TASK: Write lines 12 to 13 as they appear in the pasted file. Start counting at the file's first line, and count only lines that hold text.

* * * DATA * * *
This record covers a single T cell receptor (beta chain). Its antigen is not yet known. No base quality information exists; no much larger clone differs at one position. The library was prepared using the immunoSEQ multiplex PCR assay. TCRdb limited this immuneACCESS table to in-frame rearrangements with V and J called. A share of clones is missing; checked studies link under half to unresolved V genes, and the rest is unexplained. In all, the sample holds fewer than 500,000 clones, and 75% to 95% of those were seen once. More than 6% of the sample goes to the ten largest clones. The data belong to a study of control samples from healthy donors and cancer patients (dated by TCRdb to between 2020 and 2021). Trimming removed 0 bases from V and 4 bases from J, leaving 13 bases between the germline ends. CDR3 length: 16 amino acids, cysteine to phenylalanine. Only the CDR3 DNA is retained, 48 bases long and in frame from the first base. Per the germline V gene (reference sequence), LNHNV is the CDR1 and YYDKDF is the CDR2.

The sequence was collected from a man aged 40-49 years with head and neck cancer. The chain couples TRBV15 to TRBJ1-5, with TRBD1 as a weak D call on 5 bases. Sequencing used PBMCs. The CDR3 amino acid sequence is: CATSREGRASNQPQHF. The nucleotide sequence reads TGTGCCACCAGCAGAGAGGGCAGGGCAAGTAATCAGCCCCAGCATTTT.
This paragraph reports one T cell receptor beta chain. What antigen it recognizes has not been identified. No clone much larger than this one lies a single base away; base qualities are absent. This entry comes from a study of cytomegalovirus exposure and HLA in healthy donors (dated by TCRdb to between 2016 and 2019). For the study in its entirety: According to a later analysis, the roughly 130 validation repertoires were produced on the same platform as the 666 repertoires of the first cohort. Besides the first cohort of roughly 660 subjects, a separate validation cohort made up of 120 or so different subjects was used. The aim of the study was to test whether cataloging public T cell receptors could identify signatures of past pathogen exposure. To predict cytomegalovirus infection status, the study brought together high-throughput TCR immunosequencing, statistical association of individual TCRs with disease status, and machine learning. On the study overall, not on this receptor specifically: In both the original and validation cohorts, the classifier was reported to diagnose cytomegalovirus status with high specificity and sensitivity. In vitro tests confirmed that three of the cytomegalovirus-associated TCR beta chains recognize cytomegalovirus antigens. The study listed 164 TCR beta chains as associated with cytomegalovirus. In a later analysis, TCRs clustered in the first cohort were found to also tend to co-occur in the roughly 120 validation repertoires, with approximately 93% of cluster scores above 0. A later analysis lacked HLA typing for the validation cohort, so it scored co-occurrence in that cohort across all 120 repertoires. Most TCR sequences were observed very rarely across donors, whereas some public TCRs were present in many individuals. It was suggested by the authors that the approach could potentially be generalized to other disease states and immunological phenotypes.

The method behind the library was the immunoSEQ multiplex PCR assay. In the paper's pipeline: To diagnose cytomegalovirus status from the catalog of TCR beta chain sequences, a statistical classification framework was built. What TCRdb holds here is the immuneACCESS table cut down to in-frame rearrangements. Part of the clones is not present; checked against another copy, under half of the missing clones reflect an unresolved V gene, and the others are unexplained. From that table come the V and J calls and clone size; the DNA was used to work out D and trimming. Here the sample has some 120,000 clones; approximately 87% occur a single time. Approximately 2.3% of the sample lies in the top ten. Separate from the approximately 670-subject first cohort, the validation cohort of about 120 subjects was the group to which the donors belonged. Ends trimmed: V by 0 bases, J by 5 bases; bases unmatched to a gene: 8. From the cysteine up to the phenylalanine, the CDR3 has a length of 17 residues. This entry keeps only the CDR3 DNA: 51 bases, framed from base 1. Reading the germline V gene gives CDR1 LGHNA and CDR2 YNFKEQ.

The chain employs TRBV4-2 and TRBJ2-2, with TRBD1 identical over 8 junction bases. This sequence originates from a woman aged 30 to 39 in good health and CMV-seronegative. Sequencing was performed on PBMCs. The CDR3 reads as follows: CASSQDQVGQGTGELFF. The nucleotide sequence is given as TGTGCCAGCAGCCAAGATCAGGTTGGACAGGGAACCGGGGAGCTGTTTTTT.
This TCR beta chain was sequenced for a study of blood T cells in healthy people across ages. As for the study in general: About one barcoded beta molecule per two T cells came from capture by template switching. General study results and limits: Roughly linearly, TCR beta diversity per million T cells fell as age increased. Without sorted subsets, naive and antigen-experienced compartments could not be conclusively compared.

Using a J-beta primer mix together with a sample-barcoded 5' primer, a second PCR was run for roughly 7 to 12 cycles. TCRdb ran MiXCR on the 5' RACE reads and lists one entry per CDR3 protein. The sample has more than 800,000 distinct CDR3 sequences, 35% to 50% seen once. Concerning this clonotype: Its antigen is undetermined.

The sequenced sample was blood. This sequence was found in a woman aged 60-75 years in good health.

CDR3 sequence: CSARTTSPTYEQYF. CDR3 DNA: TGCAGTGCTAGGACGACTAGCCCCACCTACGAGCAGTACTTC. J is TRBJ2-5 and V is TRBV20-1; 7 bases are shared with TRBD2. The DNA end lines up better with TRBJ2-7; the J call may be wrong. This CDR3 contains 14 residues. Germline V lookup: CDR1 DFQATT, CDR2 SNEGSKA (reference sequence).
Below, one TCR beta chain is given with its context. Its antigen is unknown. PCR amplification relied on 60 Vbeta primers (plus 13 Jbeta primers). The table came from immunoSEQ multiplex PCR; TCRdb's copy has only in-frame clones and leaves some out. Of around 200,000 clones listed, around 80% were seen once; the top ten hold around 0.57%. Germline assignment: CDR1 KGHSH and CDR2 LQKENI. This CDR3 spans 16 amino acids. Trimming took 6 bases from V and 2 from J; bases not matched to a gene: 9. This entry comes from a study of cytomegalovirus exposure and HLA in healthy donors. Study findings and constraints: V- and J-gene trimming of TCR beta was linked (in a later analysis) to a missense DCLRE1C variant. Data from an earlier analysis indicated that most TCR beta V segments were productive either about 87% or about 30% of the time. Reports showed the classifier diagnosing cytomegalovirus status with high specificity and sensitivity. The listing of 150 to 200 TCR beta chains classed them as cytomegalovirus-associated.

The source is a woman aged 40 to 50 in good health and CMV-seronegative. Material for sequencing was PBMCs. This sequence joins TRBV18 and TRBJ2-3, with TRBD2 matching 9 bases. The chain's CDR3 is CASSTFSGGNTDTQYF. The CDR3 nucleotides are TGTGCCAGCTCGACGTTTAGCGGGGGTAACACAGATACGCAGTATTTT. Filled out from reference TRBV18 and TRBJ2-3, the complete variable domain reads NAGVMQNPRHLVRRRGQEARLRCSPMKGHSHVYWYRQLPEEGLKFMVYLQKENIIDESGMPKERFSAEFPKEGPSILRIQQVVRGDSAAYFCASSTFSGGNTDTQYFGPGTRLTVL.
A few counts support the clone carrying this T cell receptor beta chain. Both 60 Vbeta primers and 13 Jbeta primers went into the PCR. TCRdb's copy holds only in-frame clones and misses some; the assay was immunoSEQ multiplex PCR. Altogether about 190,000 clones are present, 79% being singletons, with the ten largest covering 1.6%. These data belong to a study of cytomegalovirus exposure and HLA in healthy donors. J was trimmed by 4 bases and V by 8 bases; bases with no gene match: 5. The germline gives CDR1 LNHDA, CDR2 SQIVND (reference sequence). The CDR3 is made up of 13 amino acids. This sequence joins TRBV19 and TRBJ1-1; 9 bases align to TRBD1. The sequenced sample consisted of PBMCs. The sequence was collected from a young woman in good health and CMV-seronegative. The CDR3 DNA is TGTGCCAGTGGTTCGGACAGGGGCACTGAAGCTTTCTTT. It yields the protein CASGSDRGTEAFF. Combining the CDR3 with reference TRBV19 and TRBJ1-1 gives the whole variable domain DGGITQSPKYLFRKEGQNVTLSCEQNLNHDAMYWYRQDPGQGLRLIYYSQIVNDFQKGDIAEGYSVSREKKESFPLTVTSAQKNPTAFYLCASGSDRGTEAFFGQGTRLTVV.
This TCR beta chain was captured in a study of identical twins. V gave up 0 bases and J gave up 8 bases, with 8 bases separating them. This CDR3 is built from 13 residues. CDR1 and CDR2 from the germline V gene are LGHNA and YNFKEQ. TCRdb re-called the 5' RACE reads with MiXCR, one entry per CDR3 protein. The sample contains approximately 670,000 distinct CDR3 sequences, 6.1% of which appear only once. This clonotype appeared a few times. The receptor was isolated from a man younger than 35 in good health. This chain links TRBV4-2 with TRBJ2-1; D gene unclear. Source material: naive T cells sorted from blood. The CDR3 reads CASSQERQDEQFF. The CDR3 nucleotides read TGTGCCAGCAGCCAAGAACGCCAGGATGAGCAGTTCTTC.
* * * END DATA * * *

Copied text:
A few counts support the clone carrying this T cell receptor beta chain. Both 60 Vbeta primers and 13 Jbeta primers went into the PCR. TCRdb's copy holds only in-frame clones and misses some; the assay was immunoSEQ multiplex PCR. Altogether about 190,000 clones are present, 79% being singletons, with the ten largest covering 1.6%. These data belong to a study of cytomegalovirus exposure and HLA in healthy donors. J was trimmed by 4 bases and V by 8 bases; bases with no gene match: 5. The germline gives CDR1 LNHDA, CDR2 SQIVND (reference sequence). The CDR3 is made up of 13 amino acids. This sequence joins TRBV19 and TRBJ1-1; 9 bases align to TRBD1. The sequenced sample consisted of PBMCs. The sequence was collected from a young woman in good health and CMV-seronegative. The CDR3 DNA is TGTGCCAGTGGTTCGGACAGGGGCACTGAAGCTTTCTTT. It yields the protein CASGSDRGTEAFF. Combining the CDR3 with reference TRBV19 and TRBJ1-1 gives the whole variable domain DGGITQSPKYLFRKEGQNVTLSCEQNLNHDAMYWYRQDPGQGLRLIYYSQIVNDFQKGDIAEGYSVSREKKESFPLTVTSAQKNPTAFYLCASGSDRGTEAFFGQGTRLTVV.
This TCR beta chain was captured in a study of identical twins. V gave up 0 bases and J gave up 8 bases, with 8 bases separating them. This CDR3 is built from 13 residues. CDR1 and CDR2 from the germline V gene are LGHNA and YNFKEQ. TCRdb re-called the 5' RACE reads with MiXCR, one entry per CDR3 protein. The sample contains approximately 670,000 distinct CDR3 sequences, 6.1% of which appear only once. This clonotype appeared a few times. The receptor was isolated from a man younger than 35 in good health. This chain links TRBV4-2 with TRBJ2-1; D gene unclear. Source material: naive T cells sorted from blood. The CDR3 reads CASSQERQDEQFF. The CDR3 nucleotides read TGTGCCAGCAGCCAAGAACGCCAGGATGAGCAGTTCTTC.